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Pawn Formation: e4 d4 c3

Pawn Formation: e4 d4 c3

RetiFan
Sep 5, 2012, 2:37 AM 2

The pawn formations are known to be the key to winning in chess since the times of Philidor. Philidor advises us that we must think about the formation we're going into, because a pawn formation mistake would be irreversible. And after 300 years, grandmasters of modern chess spent much effort to decide the most effective formations. I've been studying their historical games as well as today's games to uncover the work Philidor began: the pros and cons of these pawn formations, how to place our cute, innocent peons to make them feared by the enemy...

"e4 d4 c3" is a pawn formation often employed by white. It's roots go back to the games of Greco and then 19th century Evans Gambit. However, I don't think "e4 d4 c3" at those games were intentional, they were played for their mere attack potential, not for their strategic value.

The strategic importance of "e4 d4 c3" pawn formation is discovered by the first World Champion Steinitz. He believed that this formation is achieves the following:

  1. These lowly pawns invade the center as an impenetrable wall.
  2. The formation prevents the enemy bishop from taking advantage of the whole a1-h8 diagonal by fianchettoing to Bg7. It also prevents Bc5 and Bb4 moves, therefore "e4 d4 c3" ultimately throws the black King's Bishop out of the game.
  3. This formation also allows white to develop their pieces easily.

Let's see these infantry at work:

In this game, black very poorly responded against white's pawn structure, and in result, he could not get any counter-attack or space or any advantage against Steinitz. However, there are many responses to this pawn structure. Let's asses them chronogically:
The Earliest(Straightforward) System: Black employs an immediate challenge to the center, leads to an energic game.
Counter-attack Defense: Black spends one tempo to prepare an attack, then attacks the whole center. This concept is the logical alternative of the first and it's easy to understand.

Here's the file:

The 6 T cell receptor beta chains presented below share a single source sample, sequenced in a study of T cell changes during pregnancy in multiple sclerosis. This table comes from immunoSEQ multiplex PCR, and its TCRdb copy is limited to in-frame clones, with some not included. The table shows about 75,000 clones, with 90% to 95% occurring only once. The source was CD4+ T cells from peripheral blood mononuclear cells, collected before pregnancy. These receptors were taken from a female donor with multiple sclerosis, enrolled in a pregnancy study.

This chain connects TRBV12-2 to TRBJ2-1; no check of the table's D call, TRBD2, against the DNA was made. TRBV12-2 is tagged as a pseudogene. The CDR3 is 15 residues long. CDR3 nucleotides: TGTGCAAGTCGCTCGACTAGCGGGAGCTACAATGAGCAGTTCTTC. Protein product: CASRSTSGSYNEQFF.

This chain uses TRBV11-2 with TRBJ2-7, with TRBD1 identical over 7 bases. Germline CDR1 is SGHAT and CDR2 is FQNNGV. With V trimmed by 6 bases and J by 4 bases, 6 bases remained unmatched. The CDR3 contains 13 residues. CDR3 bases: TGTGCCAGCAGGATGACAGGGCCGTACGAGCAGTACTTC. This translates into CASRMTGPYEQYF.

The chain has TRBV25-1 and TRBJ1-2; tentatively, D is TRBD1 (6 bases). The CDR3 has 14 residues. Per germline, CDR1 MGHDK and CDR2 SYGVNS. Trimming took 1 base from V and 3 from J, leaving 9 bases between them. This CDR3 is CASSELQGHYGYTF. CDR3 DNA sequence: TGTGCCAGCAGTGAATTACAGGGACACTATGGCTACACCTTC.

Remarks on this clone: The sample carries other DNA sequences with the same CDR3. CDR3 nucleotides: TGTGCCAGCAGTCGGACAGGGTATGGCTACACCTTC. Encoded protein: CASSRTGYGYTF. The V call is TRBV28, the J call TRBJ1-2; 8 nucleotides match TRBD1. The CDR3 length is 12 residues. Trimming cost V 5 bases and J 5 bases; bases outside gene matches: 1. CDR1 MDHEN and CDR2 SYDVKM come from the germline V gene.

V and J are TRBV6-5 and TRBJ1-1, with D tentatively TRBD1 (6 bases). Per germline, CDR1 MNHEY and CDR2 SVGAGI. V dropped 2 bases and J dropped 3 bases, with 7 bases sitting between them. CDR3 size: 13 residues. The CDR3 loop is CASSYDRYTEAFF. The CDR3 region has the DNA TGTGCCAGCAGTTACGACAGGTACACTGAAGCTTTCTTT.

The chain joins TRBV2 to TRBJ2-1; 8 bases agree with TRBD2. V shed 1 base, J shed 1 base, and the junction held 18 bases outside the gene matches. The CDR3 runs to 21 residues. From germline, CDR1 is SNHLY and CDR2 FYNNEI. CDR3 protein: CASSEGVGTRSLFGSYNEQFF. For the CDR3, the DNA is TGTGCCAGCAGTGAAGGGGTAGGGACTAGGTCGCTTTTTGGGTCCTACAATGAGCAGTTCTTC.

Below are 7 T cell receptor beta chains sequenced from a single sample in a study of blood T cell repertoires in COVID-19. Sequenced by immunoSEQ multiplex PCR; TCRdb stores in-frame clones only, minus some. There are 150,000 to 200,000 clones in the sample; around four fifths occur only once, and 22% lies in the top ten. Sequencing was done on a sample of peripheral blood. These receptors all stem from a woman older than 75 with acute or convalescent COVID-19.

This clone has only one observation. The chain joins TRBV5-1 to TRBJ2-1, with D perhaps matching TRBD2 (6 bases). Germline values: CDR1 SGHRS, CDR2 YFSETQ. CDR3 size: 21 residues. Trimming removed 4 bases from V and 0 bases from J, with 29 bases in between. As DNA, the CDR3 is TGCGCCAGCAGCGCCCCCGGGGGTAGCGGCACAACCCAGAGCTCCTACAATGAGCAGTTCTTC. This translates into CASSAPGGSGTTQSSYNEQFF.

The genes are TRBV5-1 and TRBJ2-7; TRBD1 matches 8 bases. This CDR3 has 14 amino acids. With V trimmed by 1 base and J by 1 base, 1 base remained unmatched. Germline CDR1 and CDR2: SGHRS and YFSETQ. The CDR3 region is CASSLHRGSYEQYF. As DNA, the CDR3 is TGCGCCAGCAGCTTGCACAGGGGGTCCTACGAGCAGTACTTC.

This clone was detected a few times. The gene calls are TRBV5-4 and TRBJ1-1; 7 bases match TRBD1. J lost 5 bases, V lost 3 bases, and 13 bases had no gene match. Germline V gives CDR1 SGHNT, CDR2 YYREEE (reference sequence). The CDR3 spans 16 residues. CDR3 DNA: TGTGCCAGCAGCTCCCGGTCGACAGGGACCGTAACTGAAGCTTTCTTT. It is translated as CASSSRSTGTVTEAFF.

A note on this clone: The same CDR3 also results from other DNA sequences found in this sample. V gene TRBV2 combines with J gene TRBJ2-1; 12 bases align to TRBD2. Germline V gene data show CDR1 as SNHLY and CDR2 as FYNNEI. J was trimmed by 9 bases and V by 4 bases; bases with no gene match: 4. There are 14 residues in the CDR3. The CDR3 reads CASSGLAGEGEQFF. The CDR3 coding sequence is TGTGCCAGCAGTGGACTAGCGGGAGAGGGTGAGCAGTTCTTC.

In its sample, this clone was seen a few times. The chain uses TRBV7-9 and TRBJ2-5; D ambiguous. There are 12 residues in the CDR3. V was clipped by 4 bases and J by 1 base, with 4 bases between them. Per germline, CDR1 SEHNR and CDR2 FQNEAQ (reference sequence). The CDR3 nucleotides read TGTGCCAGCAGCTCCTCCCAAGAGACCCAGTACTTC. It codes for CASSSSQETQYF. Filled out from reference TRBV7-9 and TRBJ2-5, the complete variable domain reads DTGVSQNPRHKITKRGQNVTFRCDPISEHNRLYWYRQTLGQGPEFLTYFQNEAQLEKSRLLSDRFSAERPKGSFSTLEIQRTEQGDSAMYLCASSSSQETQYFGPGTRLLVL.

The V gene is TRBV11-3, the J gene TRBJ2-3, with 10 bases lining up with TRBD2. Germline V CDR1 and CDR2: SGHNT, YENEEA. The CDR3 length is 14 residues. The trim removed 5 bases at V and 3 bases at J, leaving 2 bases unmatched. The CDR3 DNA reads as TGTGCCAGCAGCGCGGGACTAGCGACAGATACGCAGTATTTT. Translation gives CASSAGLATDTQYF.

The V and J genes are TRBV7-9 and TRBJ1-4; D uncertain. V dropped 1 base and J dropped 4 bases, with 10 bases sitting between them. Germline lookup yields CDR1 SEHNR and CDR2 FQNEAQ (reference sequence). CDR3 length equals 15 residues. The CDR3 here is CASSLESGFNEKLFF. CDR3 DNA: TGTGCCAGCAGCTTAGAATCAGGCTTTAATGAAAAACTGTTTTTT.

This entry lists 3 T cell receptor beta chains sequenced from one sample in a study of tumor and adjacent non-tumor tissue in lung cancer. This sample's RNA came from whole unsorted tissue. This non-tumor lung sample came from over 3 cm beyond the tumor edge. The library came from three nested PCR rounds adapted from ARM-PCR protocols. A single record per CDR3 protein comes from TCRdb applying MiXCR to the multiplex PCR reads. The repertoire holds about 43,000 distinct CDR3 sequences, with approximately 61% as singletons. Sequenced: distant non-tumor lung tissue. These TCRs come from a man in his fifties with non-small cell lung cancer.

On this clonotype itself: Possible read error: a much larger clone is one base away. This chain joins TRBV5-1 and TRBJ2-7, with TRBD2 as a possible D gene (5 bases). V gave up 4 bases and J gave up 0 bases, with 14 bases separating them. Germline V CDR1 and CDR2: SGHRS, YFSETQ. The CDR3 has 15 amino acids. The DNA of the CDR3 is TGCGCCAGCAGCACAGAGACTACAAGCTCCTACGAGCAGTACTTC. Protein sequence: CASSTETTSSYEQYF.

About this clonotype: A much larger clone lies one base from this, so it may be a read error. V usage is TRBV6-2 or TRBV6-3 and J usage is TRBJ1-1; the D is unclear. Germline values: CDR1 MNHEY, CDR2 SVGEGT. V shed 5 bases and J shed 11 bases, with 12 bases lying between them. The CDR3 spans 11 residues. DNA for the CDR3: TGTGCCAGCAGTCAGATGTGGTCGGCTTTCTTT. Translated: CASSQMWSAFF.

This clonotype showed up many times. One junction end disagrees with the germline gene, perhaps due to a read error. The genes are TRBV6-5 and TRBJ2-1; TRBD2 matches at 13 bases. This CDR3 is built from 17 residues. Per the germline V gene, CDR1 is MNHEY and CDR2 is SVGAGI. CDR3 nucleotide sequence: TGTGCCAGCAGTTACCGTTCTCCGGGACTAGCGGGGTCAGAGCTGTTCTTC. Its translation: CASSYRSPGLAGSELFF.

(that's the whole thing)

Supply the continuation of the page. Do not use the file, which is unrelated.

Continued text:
Modern Systems: Black allows white to conquer the center squares with formation, then immediately exploits its weakness by attacking the center. This feels wrong at first, because it seems that if we don't challenge white, we will be cornered by the enemy pieces. But, black has many interesting tactical weapons at his hand to justify the modern systems, and I think it's a more professional way to counter white center.
Hypermodern Systems: Now this seems totally wrong, black ignores the formation completely! As we saw in Steinitz-Mongredien game, black is surely compelled to take some precautions for this formation? Not true! The Steinitz-Mongredien was a poor one I admit and you may encounter some positions that you may safely ignore the "e4 d4 c3" and employ your own strike force. Here is a recent game of mine.
My own game has confused me, in one game e4 d4 c3 is totally unbreakable, and in one game it is useless! After carefully analyzing, I realized that I was using a weakness of the enemy pawn structure. I can count these weaknesses if you wish:
  1. Pc3 usually becomes weak while white is trying to achieve the position(happened in my game). It is usually exploited by Bg7 like Gruenfeld Defense, but my "b4" also exploited it very well.
  2. Pe4 is weak because white can't play Nc3. Nd2 is not good because it restricts the bishop. White must first play Be3, then Nd2 like Steinitz, which spends two tempo. You can immediately attack e4 by any means necessary(you can give a tempo too like French Defense).
  3. If you take Pd4, enemy replies with cxd4, which gives the powerful e1 a5 diagonal to black like the Straightforward System.
My suggestion to the reader is to carefully study these options as both black and white and try to asses these in all games with "e4 d4 c3". By doing so, we could use a time machine to return 1863 and defeat Steinitz and shock himTongue Out. Of course, it's not that easy but I hope that this helpsWink.

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